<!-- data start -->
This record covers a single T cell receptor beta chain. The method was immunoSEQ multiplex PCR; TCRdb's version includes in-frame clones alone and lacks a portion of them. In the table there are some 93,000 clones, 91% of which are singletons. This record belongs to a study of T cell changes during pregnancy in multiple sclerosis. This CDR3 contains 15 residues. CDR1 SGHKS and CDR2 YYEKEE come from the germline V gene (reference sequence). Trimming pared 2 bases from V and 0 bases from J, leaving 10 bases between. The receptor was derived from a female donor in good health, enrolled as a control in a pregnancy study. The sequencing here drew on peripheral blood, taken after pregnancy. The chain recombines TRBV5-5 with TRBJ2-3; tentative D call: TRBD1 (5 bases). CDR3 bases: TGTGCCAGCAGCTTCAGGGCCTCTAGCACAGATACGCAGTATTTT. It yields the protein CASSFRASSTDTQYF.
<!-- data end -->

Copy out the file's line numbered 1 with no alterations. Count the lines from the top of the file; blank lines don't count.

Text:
This record covers a single T cell receptor beta chain. The method was immunoSEQ multiplex PCR; TCRdb's version includes in-frame clones alone and lacks a portion of them. In the table there are some 93,000 clones, 91% of which are singletons. This record belongs to a study of T cell changes during pregnancy in multiple sclerosis. This CDR3 contains 15 residues. CDR1 SGHKS and CDR2 YYEKEE come from the germline V gene (reference sequence). Trimming pared 2 bases from V and 0 bases from J, leaving 10 bases between. The receptor was derived from a female donor in good health, enrolled as a control in a pregnancy study. The sequencing here drew on peripheral blood, taken after pregnancy. The chain recombines TRBV5-5 with TRBJ2-3; tentative D call: TRBD1 (5 bases). CDR3 bases: TGTGCCAGCAGCTTCAGGGCCTCTAGCACAGATACGCAGTATTTT. It yields the protein CASSFRASSTDTQYF.